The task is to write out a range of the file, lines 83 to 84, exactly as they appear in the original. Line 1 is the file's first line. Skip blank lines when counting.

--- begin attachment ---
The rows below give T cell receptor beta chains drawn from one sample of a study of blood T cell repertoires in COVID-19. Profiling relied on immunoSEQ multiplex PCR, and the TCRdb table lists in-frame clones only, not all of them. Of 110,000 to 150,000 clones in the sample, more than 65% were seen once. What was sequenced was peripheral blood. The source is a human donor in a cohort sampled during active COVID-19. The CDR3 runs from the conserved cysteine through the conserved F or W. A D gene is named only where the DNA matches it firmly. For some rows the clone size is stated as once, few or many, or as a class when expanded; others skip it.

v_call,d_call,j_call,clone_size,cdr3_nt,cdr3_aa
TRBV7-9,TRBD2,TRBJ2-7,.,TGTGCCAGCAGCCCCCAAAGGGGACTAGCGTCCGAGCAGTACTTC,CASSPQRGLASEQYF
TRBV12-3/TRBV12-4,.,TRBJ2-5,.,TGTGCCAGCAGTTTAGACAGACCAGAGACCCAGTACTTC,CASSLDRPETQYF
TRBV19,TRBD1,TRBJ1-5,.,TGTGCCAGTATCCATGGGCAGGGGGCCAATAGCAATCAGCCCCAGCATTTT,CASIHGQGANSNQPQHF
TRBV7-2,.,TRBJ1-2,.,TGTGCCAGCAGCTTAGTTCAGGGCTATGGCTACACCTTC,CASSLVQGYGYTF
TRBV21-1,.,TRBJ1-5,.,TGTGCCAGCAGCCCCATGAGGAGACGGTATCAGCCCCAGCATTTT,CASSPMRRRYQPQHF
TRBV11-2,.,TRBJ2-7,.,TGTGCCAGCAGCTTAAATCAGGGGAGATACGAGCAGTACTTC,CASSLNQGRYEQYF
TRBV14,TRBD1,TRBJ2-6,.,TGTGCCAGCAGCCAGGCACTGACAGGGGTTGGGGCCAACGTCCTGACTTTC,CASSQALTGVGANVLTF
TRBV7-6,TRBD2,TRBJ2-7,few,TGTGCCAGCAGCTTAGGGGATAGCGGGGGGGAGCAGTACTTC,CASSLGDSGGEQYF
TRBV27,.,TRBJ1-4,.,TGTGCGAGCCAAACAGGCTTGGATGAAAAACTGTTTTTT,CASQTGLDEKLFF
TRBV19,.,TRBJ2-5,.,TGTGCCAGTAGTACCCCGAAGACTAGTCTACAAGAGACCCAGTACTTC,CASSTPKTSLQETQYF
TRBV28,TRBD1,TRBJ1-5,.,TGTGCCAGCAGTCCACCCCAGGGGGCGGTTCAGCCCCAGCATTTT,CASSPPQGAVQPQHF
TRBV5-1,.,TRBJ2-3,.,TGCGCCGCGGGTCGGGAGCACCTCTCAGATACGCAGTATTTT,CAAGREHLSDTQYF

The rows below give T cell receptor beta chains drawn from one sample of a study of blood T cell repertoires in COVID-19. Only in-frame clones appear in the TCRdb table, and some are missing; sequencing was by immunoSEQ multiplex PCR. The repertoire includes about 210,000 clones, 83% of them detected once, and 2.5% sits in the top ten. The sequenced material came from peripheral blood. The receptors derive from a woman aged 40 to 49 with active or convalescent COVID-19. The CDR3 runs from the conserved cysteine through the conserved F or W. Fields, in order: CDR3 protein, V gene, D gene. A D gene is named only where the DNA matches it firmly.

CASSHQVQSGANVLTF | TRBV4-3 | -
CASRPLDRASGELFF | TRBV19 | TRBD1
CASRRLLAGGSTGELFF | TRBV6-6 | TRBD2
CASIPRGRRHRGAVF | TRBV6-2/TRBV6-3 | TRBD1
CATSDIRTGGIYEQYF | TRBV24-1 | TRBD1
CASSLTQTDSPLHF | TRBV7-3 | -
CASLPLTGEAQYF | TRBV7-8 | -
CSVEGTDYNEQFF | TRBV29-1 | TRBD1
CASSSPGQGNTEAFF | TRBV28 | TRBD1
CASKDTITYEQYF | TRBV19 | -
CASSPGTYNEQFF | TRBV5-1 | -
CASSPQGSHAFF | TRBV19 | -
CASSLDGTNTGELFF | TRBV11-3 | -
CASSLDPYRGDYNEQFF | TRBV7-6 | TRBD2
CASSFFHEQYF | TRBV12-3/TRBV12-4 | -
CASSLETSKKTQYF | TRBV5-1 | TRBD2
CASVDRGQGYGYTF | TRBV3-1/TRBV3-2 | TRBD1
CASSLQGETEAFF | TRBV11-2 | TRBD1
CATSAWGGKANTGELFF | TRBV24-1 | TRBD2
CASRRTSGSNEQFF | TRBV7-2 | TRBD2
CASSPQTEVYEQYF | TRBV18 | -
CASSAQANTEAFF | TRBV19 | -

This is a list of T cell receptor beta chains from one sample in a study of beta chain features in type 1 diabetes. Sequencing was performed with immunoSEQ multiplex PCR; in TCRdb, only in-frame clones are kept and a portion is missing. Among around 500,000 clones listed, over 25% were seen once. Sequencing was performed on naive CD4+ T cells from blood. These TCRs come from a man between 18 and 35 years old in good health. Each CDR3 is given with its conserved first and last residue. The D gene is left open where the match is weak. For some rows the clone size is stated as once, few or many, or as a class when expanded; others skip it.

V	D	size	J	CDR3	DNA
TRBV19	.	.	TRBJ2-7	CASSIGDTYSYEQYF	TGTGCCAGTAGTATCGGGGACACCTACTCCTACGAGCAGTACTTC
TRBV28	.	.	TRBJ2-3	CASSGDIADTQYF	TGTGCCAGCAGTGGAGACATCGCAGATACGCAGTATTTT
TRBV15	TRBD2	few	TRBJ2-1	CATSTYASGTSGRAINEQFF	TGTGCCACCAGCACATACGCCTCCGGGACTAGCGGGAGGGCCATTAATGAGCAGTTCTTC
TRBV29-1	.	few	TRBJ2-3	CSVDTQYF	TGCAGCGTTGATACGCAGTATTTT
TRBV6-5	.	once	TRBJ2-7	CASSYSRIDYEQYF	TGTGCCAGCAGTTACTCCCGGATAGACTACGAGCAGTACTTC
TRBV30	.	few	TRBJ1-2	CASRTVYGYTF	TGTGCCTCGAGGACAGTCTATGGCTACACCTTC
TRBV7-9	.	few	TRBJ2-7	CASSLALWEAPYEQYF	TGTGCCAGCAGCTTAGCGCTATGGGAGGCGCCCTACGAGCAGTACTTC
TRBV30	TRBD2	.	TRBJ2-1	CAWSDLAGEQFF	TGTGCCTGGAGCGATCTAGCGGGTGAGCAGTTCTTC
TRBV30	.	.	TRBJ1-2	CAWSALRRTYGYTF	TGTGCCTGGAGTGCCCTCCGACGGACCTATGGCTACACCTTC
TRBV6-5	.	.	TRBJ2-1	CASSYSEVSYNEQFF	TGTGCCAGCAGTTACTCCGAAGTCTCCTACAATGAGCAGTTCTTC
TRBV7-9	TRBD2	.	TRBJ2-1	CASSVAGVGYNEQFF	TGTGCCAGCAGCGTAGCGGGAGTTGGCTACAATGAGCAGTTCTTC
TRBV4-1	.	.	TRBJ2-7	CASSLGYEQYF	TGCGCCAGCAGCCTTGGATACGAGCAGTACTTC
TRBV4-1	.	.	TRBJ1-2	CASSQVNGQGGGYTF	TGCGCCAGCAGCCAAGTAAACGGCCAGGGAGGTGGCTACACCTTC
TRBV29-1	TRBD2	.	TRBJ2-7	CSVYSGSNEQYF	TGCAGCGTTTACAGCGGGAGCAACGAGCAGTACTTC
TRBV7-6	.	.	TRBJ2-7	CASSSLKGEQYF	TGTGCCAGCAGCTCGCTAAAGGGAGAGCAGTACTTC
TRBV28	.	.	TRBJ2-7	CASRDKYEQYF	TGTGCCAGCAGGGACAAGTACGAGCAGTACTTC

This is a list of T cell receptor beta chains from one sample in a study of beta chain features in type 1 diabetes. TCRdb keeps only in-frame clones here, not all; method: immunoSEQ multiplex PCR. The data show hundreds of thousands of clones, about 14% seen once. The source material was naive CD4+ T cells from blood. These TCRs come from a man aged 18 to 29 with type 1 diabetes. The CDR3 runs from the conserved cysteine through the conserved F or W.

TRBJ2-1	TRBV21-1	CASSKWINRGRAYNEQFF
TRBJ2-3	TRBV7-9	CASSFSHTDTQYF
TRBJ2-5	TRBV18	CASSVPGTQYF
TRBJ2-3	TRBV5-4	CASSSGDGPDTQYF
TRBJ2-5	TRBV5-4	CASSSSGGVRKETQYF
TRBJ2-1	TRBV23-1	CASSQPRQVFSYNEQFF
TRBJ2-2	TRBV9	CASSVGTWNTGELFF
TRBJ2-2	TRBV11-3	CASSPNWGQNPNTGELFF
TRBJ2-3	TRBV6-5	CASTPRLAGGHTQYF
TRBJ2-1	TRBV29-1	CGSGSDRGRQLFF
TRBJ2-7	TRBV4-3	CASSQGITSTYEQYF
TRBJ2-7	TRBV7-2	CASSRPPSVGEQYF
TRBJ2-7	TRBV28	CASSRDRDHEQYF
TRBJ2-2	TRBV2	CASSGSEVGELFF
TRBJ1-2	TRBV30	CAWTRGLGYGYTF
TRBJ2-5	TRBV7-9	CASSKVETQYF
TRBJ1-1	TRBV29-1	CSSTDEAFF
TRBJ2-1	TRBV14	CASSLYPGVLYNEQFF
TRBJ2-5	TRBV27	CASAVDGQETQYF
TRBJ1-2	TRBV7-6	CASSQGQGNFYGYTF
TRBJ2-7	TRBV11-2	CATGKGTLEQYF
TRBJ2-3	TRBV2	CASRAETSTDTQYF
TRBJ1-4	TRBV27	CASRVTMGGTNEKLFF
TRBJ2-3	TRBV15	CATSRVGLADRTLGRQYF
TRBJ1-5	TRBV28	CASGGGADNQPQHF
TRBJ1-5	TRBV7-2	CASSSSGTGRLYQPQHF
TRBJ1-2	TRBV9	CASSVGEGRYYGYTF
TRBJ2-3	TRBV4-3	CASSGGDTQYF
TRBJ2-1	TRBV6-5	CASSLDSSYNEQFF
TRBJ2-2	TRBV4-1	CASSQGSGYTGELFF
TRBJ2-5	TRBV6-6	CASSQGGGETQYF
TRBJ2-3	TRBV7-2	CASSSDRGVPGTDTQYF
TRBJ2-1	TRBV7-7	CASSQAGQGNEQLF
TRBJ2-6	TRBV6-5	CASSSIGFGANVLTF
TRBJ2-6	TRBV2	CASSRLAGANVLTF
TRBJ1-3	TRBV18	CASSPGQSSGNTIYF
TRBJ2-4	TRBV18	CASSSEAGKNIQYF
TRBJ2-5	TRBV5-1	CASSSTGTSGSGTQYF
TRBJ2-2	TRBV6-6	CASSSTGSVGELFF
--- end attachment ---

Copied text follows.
TRBJ1-2	TRBV9	CASSVGEGRYYGYTF
TRBJ2-3	TRBV4-3	CASSGGDTQYF